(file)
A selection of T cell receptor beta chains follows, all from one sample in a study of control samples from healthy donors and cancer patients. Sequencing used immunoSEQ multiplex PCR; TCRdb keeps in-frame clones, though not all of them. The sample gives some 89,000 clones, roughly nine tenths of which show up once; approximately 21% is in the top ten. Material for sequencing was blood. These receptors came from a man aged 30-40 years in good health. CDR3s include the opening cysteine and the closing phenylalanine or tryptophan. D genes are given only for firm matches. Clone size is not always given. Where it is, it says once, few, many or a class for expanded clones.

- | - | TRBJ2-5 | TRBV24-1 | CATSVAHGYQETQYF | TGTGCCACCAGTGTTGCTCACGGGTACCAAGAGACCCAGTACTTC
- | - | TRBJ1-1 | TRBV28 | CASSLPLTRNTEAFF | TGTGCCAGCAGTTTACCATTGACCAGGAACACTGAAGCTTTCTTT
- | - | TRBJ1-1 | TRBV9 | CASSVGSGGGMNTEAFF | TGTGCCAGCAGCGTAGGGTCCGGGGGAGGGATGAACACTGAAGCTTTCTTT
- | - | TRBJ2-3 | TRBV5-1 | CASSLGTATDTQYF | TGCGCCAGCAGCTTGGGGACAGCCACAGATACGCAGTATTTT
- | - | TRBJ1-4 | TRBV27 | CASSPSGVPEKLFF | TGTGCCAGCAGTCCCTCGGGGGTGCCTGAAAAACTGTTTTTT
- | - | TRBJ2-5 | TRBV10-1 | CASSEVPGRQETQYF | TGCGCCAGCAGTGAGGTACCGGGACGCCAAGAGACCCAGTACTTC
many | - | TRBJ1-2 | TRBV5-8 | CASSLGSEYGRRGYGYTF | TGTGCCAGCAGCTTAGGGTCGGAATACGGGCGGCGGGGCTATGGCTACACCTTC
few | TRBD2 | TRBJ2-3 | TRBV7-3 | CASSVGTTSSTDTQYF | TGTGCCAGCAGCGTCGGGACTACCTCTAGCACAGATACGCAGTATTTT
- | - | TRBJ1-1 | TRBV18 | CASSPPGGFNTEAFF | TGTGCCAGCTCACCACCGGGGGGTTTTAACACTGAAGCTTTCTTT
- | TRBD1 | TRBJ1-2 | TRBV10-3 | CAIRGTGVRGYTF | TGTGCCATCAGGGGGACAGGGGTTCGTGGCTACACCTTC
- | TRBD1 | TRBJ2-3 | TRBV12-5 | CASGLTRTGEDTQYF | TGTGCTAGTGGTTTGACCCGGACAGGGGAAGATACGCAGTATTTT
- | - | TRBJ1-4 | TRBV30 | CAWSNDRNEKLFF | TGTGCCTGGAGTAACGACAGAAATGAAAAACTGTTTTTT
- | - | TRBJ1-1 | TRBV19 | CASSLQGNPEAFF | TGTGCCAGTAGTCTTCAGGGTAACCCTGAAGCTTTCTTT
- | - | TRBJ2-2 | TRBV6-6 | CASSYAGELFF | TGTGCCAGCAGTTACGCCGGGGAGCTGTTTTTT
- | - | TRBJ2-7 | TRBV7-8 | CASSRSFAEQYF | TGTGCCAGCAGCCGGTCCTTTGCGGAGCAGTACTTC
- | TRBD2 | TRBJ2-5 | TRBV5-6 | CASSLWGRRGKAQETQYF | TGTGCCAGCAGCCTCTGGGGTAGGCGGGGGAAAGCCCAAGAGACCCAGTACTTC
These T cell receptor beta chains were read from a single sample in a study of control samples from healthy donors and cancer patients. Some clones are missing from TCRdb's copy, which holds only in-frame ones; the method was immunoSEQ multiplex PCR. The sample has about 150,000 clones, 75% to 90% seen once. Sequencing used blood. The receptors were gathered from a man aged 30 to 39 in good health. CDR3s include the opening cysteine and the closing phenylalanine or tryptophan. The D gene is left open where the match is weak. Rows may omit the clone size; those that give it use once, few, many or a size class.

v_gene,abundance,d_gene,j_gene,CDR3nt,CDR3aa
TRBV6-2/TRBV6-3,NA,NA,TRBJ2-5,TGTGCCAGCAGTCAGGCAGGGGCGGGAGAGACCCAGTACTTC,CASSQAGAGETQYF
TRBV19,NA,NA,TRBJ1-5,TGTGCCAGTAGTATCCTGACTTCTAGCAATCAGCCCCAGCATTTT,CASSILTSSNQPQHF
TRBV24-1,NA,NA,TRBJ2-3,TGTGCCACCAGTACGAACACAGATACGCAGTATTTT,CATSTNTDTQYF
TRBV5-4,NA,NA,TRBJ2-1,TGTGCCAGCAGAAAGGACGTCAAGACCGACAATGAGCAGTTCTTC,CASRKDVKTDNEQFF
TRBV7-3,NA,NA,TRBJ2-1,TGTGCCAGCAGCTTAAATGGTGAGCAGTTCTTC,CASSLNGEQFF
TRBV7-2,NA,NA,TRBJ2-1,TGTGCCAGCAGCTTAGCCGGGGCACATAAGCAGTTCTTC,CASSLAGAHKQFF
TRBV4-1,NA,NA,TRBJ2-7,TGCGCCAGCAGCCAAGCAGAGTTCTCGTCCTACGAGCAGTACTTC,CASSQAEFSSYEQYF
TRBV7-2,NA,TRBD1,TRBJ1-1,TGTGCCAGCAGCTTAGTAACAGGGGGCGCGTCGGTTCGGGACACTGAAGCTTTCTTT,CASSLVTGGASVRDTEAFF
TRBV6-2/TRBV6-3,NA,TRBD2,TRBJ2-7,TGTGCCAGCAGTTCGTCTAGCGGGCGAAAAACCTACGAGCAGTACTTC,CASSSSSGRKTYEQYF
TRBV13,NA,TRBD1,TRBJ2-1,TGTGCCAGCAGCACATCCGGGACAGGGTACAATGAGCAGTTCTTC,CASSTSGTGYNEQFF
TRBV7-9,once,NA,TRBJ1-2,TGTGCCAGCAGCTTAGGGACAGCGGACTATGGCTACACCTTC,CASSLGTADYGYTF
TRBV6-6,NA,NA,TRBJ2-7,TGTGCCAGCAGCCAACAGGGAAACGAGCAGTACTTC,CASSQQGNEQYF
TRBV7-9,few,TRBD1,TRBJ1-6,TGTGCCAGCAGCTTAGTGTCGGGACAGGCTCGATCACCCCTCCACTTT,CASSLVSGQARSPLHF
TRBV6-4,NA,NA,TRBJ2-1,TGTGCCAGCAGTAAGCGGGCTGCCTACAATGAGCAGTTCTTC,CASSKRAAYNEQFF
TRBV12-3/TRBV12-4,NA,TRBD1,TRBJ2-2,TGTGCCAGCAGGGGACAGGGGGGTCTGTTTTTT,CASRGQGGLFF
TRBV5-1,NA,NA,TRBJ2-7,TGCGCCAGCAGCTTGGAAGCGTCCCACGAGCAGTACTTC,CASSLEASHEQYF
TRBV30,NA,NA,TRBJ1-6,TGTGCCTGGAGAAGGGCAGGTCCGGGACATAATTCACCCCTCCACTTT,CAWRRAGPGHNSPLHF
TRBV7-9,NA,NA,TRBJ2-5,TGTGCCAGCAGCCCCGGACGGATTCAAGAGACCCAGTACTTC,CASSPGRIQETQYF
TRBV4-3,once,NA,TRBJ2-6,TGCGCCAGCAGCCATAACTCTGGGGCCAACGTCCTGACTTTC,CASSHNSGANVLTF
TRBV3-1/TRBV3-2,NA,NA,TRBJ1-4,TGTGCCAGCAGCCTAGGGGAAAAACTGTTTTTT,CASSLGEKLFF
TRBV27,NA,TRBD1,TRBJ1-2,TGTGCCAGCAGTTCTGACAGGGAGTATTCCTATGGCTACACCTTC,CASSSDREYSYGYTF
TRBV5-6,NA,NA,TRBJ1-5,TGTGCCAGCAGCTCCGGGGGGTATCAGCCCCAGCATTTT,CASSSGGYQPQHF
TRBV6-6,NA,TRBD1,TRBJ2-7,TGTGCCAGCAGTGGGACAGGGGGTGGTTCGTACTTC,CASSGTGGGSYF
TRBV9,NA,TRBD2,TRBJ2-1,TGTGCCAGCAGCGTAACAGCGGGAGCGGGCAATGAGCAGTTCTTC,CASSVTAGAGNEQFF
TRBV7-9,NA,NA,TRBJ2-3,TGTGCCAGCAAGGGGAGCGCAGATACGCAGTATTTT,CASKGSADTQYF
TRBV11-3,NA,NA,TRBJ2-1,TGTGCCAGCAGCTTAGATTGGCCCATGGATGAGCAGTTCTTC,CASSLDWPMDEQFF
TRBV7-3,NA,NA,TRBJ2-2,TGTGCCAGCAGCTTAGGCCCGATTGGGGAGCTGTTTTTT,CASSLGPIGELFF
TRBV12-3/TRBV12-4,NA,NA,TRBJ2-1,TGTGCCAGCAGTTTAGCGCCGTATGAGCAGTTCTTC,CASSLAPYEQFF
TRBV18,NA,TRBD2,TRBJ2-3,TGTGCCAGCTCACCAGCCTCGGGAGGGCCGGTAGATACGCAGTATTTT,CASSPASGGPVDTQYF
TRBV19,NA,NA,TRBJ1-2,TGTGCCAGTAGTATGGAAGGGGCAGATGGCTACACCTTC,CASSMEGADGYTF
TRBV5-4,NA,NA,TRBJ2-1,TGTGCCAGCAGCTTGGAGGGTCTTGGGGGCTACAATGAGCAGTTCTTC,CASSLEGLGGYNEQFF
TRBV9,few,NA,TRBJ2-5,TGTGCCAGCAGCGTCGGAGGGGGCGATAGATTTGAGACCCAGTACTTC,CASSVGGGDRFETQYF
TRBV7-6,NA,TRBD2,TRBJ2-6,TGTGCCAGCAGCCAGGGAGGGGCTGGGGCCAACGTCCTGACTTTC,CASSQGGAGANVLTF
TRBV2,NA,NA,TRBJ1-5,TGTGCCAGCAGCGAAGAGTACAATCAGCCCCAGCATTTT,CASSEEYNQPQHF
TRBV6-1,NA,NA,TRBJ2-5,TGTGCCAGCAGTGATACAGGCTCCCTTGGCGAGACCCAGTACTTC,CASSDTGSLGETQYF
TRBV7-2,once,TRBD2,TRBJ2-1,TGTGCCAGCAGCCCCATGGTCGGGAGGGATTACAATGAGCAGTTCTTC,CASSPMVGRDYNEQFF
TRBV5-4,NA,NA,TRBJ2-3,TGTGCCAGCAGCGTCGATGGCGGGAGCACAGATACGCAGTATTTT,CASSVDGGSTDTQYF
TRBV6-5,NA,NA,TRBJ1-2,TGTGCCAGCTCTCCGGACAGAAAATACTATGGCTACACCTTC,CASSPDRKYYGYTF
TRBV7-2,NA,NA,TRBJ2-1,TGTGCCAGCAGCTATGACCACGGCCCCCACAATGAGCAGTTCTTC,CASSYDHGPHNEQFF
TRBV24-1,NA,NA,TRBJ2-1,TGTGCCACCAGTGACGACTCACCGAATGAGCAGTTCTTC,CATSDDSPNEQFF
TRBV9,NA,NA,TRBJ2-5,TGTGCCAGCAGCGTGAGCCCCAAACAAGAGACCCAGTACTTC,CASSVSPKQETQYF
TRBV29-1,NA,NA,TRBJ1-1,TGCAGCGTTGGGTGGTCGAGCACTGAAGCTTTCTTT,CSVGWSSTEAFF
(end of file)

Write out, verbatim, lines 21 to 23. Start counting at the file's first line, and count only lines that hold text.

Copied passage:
TRBV19,NA,NA,TRBJ1-5,TGTGCCAGTAGTATCCTGACTTCTAGCAATCAGCCCCAGCATTTT,CASSILTSSNQPQHF
TRBV24-1,NA,NA,TRBJ2-3,TGTGCCACCAGTACGAACACAGATACGCAGTATTTT,CATSTNTDTQYF
TRBV5-4,NA,NA,TRBJ2-1,TGTGCCAGCAGAAAGGACGTCAAGACCGACAATGAGCAGTTCTTC,CASRKDVKTDNEQFF